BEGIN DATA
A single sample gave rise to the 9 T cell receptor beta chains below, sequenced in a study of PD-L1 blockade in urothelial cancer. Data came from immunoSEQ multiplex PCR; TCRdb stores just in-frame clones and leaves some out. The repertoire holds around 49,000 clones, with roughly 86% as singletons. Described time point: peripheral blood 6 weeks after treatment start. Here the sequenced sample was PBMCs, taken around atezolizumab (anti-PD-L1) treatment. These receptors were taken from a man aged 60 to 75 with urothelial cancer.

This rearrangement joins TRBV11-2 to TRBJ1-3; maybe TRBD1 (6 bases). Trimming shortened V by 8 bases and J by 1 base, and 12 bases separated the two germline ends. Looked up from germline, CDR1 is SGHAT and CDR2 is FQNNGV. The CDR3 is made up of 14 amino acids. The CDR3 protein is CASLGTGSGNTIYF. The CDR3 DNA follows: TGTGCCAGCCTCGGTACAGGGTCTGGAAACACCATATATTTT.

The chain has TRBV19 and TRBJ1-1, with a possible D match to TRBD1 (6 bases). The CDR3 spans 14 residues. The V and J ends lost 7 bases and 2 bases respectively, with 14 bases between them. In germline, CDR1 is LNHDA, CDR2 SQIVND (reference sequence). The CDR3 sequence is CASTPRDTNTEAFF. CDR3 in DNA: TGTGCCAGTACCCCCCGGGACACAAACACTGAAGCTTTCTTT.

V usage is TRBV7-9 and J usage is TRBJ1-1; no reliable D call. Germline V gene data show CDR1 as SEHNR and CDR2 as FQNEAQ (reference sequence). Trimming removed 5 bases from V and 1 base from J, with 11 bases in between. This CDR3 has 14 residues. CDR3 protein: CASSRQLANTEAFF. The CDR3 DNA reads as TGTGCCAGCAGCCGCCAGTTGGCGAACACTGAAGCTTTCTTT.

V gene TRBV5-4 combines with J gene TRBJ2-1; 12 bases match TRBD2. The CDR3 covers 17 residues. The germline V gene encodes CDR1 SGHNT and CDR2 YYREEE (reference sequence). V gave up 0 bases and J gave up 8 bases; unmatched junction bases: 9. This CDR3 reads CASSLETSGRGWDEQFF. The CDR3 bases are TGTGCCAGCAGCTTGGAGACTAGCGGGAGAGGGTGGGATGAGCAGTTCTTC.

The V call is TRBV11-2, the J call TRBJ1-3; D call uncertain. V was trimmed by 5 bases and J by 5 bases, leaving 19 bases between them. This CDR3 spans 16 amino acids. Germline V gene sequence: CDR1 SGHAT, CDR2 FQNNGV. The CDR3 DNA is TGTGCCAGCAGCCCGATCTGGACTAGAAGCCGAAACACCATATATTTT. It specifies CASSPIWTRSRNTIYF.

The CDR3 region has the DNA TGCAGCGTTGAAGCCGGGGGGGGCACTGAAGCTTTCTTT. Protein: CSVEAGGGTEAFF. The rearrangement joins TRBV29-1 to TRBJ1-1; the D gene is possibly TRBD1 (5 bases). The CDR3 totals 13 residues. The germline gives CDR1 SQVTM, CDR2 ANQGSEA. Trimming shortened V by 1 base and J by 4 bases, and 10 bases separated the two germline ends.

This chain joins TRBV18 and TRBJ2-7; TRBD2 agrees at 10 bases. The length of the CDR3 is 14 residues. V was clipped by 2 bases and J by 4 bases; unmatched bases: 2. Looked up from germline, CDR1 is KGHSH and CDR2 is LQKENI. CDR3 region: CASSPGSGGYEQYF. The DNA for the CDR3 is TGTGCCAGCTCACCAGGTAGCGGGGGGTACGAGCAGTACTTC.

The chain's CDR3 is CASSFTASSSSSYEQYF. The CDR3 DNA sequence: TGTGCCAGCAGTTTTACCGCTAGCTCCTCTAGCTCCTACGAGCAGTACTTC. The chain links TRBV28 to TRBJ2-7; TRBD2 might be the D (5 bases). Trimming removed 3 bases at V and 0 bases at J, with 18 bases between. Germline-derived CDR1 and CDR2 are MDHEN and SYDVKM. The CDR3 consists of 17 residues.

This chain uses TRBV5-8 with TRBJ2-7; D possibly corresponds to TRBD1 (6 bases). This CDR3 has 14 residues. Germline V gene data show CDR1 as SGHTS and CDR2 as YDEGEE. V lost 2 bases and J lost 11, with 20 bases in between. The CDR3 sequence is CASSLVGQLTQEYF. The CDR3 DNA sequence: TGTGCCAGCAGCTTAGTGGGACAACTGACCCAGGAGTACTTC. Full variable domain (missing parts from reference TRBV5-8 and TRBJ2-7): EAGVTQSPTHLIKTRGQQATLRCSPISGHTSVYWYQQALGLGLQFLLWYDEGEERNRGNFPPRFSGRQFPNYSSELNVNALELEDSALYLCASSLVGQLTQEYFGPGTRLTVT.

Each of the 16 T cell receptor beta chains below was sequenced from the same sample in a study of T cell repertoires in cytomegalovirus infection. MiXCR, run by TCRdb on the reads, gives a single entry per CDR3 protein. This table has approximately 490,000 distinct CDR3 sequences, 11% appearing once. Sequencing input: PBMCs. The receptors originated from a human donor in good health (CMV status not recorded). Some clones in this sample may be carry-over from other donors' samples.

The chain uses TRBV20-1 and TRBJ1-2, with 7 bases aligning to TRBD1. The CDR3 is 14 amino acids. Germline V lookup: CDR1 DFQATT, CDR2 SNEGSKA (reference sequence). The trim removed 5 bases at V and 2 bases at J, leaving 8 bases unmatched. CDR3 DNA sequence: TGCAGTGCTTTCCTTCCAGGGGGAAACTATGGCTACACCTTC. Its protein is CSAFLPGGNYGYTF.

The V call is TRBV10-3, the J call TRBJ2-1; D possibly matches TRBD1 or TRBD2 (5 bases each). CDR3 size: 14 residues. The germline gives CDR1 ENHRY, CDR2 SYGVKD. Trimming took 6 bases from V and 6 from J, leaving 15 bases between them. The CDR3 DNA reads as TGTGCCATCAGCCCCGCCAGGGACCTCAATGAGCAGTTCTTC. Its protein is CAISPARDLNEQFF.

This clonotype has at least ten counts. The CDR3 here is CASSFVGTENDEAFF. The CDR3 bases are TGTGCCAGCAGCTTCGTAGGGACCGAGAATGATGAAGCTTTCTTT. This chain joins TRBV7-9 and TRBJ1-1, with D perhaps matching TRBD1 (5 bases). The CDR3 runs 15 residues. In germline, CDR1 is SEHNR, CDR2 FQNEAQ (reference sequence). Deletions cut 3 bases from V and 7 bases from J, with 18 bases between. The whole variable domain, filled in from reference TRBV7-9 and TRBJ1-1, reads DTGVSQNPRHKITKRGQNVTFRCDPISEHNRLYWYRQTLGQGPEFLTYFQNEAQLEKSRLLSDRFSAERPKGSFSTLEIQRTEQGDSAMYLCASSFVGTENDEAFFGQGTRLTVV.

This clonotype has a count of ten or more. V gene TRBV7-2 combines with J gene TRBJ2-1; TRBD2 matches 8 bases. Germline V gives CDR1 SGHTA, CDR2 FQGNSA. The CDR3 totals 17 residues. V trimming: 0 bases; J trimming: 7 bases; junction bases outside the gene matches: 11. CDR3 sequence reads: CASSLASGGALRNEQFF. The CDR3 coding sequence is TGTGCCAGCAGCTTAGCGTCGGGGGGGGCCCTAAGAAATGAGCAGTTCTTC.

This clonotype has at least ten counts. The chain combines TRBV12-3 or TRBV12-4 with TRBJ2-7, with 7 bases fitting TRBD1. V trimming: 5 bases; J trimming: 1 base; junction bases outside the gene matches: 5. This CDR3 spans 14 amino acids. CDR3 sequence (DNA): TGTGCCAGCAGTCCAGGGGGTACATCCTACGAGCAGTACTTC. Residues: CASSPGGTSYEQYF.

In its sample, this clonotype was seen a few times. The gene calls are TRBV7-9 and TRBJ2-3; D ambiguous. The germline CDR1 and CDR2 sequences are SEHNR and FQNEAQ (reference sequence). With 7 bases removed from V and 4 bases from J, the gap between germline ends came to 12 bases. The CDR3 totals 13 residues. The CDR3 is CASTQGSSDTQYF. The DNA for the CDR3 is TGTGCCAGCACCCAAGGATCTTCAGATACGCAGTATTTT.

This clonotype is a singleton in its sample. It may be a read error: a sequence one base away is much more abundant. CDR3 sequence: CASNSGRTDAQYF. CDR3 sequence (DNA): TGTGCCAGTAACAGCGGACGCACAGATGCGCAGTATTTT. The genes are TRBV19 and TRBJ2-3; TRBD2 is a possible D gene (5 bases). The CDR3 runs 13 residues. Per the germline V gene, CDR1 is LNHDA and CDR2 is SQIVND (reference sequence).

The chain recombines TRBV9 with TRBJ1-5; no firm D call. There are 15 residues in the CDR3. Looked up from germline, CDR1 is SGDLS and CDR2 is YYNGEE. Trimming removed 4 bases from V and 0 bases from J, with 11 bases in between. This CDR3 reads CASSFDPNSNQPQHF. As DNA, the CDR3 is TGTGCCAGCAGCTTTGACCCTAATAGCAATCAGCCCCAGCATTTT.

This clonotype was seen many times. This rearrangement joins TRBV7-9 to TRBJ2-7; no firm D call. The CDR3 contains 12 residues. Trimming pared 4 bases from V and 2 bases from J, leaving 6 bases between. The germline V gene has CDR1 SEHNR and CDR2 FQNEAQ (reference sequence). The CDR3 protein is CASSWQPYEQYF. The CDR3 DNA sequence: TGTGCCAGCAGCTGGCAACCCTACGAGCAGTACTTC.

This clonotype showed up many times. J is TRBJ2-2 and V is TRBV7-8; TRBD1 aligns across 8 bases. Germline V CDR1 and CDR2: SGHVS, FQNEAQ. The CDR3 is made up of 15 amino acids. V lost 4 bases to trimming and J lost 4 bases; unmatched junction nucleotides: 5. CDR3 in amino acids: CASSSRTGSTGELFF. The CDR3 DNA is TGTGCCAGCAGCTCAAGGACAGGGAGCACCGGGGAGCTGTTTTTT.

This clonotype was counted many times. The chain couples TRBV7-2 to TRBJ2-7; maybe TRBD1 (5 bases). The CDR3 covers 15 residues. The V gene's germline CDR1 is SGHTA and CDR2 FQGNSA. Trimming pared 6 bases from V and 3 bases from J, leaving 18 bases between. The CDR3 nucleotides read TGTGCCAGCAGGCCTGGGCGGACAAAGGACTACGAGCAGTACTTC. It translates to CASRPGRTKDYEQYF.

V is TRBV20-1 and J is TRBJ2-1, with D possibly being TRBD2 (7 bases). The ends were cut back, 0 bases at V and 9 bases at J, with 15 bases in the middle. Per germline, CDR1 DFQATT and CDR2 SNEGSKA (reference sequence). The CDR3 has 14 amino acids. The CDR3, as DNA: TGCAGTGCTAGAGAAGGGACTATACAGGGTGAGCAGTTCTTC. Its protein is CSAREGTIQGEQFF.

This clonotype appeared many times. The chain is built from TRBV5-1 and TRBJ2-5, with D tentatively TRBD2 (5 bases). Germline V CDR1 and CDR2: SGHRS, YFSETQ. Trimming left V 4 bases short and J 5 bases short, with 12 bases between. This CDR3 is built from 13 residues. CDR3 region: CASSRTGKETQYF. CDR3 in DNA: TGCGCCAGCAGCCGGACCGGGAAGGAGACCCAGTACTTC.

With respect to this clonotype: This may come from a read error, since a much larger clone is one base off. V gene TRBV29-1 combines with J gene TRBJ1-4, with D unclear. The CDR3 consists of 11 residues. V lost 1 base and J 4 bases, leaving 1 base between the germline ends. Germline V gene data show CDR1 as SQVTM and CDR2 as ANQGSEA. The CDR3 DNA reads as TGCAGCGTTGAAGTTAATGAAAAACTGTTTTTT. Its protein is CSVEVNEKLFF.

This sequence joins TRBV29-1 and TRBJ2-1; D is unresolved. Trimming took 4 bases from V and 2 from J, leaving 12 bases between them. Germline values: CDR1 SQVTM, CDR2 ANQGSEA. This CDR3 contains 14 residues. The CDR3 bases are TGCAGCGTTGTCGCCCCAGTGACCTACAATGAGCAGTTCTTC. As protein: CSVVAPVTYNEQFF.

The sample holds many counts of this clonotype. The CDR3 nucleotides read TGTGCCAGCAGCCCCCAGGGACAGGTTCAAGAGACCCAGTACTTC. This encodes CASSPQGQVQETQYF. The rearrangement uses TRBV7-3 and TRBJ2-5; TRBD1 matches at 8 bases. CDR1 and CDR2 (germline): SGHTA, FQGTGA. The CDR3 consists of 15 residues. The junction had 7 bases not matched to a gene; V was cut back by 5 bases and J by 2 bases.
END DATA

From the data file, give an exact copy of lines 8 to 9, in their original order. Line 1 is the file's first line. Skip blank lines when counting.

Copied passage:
This chain joins TRBV18 and TRBJ2-7; TRBD2 agrees at 10 bases. The length of the CDR3 is 14 residues. V was clipped by 2 bases and J by 4 bases; unmatched bases: 2. Looked up from germline, CDR1 is KGHSH and CDR2 is LQKENI. CDR3 region: CASSPGSGGYEQYF. The DNA for the CDR3 is TGTGCCAGCTCACCAGGTAGCGGGGGGTACGAGCAGTACTTC.

The chain's CDR3 is CASSFTASSSSSYEQYF. The CDR3 DNA sequence: TGTGCCAGCAGTTTTACCGCTAGCTCCTCTAGCTCCTACGAGCAGTACTTC. The chain links TRBV28 to TRBJ2-7; TRBD2 might be the D (5 bases). Trimming removed 3 bases at V and 0 bases at J, with 18 bases between. Germline-derived CDR1 and CDR2 are MDHEN and SYDVKM. The CDR3 consists of 17 residues.